Greencastle trees valued at over $2.5 million. Maple on 'paper alley' tops the list
The Greencastle Shade Tree commission has oversight of more than 650 trees valued at just over $2.5 million.
Jeremy Layman, chair of the commission, relayed the results of an inventory completed a number of months ago to his fellow borough council members at this month's meeting.
The commission, funded through the borough budget, is in charge of all the trees in the public right of way, as well as a few others planted elsewhere in town for special occasions like Arbor Day.
The $12,960 assessment was done to get a clear understanding of what the commission governs.
"How can you manage what you don't know you have?" Layman observed. He said the commission's goal is to "protect, preserve and grow the urban canopy."
The assessment was done by Bartlett Tree Experts, which looked at factors like the tree's height, diameter, age, condition and variety, as well as nursery price.
If all the trees went away, the $2.5 million figure is what it would cost to replace them, according to Layman.
Each tree was given a number and marked with a round brass tag so its information could be recorded and tracked. The detailed information is included in a nearly 300-page document, which can be viewed at borough hall.
Information also can be found by searching Arborscope on the borough website:
"The goal is to maintain what we have and add to it ... trees are an asset to the Borough of Greencastle," Layman said in an earlier interview.
The urban canopy has many benefits, including mental health, aesthetics, traffic control and "eco-benefits" like reducing water runoff and cooling the community.
"All the main alleys are named after trees so they've been important since early days," Layman said, citing Cedar, Elm and Pine lanes.
The shady tree commission was established by borough council in 1966. All trees in the public right of way — including streets and alleys — fall under its jurisdiction. The county's GIS mapping system was used to by the arborists to determine which trees are in the right of way.
The most valuable tree — No. 76 — is on a "paper alley" near South Carlisle Street. The "hidden gem" on an alley that was never developed is a red maple that is 58 inches in diameter worth $46,400.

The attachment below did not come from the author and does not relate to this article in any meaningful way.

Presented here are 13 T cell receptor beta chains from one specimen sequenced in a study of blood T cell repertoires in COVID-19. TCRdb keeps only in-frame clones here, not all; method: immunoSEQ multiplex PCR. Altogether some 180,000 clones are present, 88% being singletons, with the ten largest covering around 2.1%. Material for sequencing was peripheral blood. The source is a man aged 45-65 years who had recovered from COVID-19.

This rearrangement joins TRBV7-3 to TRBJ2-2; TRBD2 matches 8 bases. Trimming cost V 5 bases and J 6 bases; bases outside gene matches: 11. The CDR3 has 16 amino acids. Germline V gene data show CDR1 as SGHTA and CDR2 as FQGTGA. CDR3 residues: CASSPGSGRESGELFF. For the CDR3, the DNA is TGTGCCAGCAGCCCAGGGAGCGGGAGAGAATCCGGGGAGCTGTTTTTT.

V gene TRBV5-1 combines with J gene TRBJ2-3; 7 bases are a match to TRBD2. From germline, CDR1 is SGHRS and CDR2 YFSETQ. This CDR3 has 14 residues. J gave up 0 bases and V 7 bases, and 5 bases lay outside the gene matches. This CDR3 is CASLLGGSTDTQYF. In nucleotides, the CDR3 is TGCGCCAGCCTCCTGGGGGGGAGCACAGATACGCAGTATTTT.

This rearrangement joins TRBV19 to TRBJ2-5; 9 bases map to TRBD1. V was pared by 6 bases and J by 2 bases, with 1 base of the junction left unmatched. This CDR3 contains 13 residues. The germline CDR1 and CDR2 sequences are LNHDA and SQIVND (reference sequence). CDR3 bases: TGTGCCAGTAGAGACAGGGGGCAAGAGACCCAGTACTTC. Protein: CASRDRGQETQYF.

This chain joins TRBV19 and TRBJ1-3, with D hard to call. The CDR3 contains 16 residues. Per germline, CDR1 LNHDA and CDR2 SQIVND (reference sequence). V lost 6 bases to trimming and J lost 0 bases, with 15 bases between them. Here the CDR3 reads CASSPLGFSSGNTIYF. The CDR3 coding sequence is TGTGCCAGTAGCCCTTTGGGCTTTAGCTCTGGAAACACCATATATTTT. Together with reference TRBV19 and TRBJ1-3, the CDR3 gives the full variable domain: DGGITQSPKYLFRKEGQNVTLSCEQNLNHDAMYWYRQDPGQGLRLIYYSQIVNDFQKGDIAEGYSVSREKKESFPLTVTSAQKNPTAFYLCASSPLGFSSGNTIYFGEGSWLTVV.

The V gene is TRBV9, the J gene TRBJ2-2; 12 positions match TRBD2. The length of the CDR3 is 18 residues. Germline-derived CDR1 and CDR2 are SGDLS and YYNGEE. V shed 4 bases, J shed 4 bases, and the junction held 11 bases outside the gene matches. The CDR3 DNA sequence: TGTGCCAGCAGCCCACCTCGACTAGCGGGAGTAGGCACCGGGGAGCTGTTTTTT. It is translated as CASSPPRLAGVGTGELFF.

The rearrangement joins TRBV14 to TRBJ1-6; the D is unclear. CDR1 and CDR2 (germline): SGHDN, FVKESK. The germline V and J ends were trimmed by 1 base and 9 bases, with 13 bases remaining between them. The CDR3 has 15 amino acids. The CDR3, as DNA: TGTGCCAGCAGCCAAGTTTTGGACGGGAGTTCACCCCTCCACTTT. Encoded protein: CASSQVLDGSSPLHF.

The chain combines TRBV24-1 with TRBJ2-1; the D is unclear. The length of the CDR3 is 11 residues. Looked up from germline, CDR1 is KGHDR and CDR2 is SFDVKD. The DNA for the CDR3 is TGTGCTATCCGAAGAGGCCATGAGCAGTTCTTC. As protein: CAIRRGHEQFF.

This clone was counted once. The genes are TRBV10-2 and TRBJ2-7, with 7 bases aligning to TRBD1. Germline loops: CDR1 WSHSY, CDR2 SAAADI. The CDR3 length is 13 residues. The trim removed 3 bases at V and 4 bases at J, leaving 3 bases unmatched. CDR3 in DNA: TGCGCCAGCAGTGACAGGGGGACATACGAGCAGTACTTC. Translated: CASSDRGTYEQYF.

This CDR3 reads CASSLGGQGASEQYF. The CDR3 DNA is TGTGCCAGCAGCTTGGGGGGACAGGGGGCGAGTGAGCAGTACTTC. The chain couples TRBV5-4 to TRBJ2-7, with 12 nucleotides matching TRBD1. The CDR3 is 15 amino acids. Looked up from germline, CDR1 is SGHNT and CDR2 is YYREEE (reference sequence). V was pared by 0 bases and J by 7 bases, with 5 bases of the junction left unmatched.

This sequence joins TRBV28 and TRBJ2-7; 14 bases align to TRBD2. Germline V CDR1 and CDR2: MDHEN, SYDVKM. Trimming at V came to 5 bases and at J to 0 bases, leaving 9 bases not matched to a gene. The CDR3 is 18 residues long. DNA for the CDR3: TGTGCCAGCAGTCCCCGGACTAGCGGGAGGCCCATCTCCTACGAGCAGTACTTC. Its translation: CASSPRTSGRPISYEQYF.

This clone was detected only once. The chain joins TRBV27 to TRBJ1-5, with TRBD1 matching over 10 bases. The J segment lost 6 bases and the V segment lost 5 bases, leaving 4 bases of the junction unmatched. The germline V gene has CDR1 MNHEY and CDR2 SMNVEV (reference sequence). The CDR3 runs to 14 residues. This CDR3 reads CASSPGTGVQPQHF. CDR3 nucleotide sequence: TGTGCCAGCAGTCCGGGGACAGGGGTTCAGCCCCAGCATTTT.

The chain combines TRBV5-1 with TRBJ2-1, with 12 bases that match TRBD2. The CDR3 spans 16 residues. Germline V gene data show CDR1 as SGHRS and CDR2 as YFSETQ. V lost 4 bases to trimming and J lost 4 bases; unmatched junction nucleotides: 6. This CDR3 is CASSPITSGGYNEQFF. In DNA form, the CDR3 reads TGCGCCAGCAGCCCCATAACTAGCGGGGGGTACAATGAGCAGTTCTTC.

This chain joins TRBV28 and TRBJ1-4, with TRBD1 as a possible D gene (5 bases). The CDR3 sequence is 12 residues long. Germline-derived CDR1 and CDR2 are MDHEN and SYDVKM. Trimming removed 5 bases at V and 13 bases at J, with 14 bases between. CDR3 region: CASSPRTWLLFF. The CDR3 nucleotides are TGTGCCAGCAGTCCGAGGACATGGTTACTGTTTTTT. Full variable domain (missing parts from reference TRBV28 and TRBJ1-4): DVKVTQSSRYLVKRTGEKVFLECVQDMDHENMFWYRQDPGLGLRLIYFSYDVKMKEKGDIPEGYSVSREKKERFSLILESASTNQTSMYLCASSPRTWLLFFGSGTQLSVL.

"Without the assessment, we wouldn't have known about No. 76," Layman said.
It is followed on the list by No. 490, a sugar maple off Spring Grove Avenue, valued at $37,295; and No. 410, an elm on East Baltimore Street, valued at $35,807.
The trees are the responsibility of the property owners, but the commission's permission is needed for maintenance or removal of any tree that was tagged. If someone plants a new tree in the right of way, the commission wants to know about it to add to the revolving inventory.
Permits, guidance and expertise from the shade tree commission are free.
"We're here to benefit residents today and in the future," Layman said.
"Our urban canopy is in good condition," Layman said, crediting the borough and property owners. "That speaks volumes about what's been done in the past."
Three trees — less than 1% — are in poor condition and 661 — 91% — are in good health, according to the report, which lists the top three species as Pear-Callery, 125 trees; Red-Cedar-Western, 80 trees; and Cherry-Flowering 61 trees.
The trees will continue to age, more mature trees require more maintenance and eventually trees have to be replaced, Layman said.
"We have a lot of work ahead of us. That's never going to change," Layman said.
The commission accepts monetary and tree donations. In addition, volunteers are needed to fill two vacancies on the five-member commission which meets the fourth Wednesday of each month at 5 p.m. in borough hall. For additional information or to get in touch with the commission, call borough hall at 717-597-7143.